• I’m sorry this photo ended up being a bummer for you 😦

          I understand how it can be difficult to be different (heck I’m different!). I can relate to that making him angry – it’s hard when you feel like you don’t belong or don’t fit in or when there’s no one who gets you. It took me until I was about 28 to find out that it was okay to be me and to find others who really thought I was the great the way I was to. In all honesty I didn’t really give anybody else a chance though.

          It will probably sound very presumptous when I say it will work itself out (and it probably is!), but I really feel strongly that it will. I guess some of us need longer to grow into who we are and into our place in the world.

          I hope the following photos make you smile though πŸ™‚

            • Whew – glad the only reason you were bummed was that you liked picture/quote combination TOO much and not the choice in picture and quote πŸ™‚

              What I ment about giving people a chance is probably more about being real & honest. I actually have a post about this in the making, but I’ll try to break it down into a few sentences (that’ll be a first!):

              – I realised early on that I was different and that being different ment you would polarise people
              – I didn’t want to polarise. I wanted EVERYBODY to love me. (big surprise, huh?!)
              – So in consequence I pretended to be someone I was not. And not just one person either. More like multiple personalities suitable for every social circle.
              – People aren’t stupid. Sooner or later you’ll be demasked and people will be put off more by the faking (and lying) than the person behind the mask
              – Also I had the tendency of hurting people who got to close to me or pushing them away (before they could do this to me)
              – I didn’t understand that though and only thought that the person behind the mask was the problem, not the masking, so the circle continued.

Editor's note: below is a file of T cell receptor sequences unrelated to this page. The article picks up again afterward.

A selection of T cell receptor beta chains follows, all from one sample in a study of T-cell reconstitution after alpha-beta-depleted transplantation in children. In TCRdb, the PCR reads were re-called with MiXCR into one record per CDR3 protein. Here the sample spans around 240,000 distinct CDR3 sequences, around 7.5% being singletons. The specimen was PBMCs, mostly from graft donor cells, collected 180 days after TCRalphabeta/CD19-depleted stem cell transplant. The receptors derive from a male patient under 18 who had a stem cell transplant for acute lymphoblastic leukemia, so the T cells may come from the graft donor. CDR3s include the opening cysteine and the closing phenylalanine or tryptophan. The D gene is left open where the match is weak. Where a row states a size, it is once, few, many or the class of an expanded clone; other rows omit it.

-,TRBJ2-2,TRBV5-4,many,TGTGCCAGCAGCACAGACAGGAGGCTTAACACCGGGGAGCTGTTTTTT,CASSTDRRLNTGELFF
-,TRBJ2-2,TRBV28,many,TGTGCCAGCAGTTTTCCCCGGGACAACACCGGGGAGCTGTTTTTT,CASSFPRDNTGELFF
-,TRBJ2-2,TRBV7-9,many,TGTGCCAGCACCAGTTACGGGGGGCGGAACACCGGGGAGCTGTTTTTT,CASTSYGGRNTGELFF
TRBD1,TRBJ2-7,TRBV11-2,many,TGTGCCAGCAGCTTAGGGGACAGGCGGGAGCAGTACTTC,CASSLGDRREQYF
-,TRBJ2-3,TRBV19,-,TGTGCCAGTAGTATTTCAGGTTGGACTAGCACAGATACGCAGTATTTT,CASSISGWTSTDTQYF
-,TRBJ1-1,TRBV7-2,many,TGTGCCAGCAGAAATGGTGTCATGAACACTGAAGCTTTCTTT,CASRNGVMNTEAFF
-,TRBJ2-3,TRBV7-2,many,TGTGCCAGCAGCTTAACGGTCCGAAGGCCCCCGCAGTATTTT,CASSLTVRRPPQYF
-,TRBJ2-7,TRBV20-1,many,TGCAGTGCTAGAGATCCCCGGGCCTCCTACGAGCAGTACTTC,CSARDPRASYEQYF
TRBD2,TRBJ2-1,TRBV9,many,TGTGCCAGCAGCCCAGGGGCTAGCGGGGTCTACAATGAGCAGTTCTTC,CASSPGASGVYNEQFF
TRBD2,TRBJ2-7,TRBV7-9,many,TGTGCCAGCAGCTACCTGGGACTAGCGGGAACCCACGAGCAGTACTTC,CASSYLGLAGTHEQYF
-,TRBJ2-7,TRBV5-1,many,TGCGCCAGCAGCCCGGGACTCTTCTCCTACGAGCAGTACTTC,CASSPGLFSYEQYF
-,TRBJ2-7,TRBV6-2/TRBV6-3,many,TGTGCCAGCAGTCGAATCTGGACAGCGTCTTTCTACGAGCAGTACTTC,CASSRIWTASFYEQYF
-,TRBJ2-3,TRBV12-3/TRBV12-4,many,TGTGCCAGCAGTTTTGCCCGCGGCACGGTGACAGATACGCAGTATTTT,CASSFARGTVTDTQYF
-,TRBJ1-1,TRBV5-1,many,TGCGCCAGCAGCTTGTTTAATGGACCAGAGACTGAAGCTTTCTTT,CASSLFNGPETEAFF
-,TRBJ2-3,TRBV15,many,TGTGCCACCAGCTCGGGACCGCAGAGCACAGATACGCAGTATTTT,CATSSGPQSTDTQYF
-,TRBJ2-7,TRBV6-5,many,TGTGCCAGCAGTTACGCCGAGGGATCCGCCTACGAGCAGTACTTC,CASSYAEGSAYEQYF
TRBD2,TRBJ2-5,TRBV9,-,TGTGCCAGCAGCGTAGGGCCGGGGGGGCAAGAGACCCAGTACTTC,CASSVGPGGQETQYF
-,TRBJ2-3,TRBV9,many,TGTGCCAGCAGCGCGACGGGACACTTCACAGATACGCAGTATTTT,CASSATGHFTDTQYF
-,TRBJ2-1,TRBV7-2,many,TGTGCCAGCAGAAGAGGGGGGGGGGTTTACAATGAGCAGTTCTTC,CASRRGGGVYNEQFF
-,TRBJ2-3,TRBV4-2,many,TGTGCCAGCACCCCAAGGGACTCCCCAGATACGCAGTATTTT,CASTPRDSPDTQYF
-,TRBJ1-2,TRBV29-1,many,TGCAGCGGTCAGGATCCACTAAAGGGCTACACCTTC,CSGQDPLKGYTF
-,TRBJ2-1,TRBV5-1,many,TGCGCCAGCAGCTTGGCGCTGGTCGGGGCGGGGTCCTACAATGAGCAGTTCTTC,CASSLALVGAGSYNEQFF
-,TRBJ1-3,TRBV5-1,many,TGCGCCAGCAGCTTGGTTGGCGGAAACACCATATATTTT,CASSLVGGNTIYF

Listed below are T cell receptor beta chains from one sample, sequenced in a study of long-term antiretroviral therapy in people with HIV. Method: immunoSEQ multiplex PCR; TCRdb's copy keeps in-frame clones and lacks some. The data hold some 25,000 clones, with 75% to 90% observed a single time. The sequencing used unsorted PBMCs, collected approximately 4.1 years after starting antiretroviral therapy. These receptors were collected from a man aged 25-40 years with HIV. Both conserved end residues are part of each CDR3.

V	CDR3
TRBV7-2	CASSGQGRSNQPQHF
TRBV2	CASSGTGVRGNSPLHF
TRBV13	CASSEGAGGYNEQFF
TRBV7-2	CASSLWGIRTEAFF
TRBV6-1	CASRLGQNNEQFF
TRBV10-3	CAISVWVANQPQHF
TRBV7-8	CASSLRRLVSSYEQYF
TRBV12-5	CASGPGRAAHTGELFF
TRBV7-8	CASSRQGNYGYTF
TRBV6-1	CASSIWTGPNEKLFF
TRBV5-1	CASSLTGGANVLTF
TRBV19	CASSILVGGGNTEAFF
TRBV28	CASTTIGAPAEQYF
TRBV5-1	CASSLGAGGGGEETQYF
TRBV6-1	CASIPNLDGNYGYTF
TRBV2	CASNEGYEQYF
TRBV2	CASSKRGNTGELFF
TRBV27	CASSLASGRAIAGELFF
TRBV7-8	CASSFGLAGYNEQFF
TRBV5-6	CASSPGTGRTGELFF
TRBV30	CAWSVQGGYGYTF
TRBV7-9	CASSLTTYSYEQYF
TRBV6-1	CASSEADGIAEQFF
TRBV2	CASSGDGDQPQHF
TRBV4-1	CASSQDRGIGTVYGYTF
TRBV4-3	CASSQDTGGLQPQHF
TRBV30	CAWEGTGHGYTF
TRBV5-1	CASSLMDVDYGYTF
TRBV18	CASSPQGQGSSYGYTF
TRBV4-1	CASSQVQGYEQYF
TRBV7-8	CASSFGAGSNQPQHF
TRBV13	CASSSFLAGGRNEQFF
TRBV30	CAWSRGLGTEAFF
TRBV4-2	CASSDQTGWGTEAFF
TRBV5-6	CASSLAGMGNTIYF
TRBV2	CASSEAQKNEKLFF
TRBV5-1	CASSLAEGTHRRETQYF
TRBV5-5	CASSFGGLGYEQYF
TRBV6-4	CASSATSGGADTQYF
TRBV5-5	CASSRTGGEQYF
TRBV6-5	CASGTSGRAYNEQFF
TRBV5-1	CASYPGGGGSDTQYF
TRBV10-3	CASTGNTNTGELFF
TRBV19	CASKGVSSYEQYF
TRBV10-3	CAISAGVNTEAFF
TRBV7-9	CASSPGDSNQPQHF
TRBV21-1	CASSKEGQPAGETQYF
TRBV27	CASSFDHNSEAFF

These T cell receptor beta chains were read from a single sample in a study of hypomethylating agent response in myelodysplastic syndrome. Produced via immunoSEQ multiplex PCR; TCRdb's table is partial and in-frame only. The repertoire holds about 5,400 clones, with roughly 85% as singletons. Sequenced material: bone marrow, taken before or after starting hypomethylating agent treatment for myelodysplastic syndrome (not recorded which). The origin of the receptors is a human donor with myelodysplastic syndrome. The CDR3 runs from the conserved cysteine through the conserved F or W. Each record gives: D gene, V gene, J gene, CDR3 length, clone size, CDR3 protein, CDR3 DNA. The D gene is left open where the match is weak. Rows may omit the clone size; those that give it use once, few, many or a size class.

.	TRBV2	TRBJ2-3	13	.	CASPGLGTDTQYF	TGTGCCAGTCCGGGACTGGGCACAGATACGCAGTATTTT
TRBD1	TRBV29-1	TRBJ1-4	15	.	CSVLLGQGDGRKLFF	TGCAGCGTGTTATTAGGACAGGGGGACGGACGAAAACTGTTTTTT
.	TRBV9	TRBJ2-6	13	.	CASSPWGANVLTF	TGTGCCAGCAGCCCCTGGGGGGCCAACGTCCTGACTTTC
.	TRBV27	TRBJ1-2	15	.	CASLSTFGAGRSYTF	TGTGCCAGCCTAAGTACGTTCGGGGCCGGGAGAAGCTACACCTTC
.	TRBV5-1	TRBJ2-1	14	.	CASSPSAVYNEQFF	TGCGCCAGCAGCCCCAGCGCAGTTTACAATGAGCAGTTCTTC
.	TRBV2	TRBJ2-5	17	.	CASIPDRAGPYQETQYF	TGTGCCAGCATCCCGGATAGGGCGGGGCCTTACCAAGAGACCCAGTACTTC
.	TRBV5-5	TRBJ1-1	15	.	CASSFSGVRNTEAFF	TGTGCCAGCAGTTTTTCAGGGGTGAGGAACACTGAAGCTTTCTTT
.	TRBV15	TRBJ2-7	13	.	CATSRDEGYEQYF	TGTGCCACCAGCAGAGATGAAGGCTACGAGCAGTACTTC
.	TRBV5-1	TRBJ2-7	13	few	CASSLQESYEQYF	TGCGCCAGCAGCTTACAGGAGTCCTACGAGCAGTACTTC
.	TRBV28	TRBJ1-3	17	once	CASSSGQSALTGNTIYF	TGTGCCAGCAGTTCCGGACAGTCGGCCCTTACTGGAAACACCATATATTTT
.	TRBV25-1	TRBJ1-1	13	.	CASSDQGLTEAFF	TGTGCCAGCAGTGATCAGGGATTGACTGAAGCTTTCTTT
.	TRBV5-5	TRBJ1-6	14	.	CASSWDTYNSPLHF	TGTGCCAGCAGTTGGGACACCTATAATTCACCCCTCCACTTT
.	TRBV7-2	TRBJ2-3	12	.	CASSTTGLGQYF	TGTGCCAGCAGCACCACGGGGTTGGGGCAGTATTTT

– Then I met a few people (one of them being Phil – did I mention we were friends for a while, before it got romantic?) who took a closer look and even when the mask fell, tried to understand, tried to relate and didn’t run.
              – They did voice their dissapointment in my lack of trust in them to simply chance being me, but they didn’t get caught up in it. They decided to see if they could like the K. behind all of this as well and they did.
              – This gave me the understanding and also the courage to live with myself and give other people a fair chance to get to know me, which I have done ever since.
              – Obviously I’m still different and obviously I still polarise, but I have learned that the feeling of belonging or fitting doesn’t requiere quantity, but rather quality

              That’s what I ment with giving people a chance or rather learning to give people a chance.

              I’m sure this doesn’t apply to your son. What I ment in regards to him was more a question of “okay, so I’m not sure if this person get’s me. My initial reaction is no, but maybe there is something I’m not seeing. Maybe if I give them a chance to get to know me and me to get to know them, there might be more there than I think.” – But as you said that that is not his issue, it’s really obsolet now, I just wanted to clarify this before it ends up in a misunderstanding.

              No matter what his struggle is – I’m still sure he will find his way. The most interesting people I know (and the ones that are the closest to my heart) are people that are not the norm and that own it.

              Phil’s Brother Ben is the best example for this – I’ll have to write a post about him too I guess, seeing as he is an important reoccuring character in my life πŸ˜‰

  2. This is just so beautiful. I really don’t know how to express what I am feeling in words.

    The boy standing in the background, makes the picture all the more amazing!

    • I know, I thought so to. I think you should really check out his flickr stream for more inspiration, if I remember correctly, he wasn’t just a one-hit-wonder πŸ˜‰

      Funny thing is, the boy in the background is photoshopped in. Not sure if you can tell in this size I used, but the waves go through his knees πŸ˜‰ – I actually liked this, b/c it felt like artistic creation on a higher level (and a bit like Where’s Waldo?!) πŸ˜‰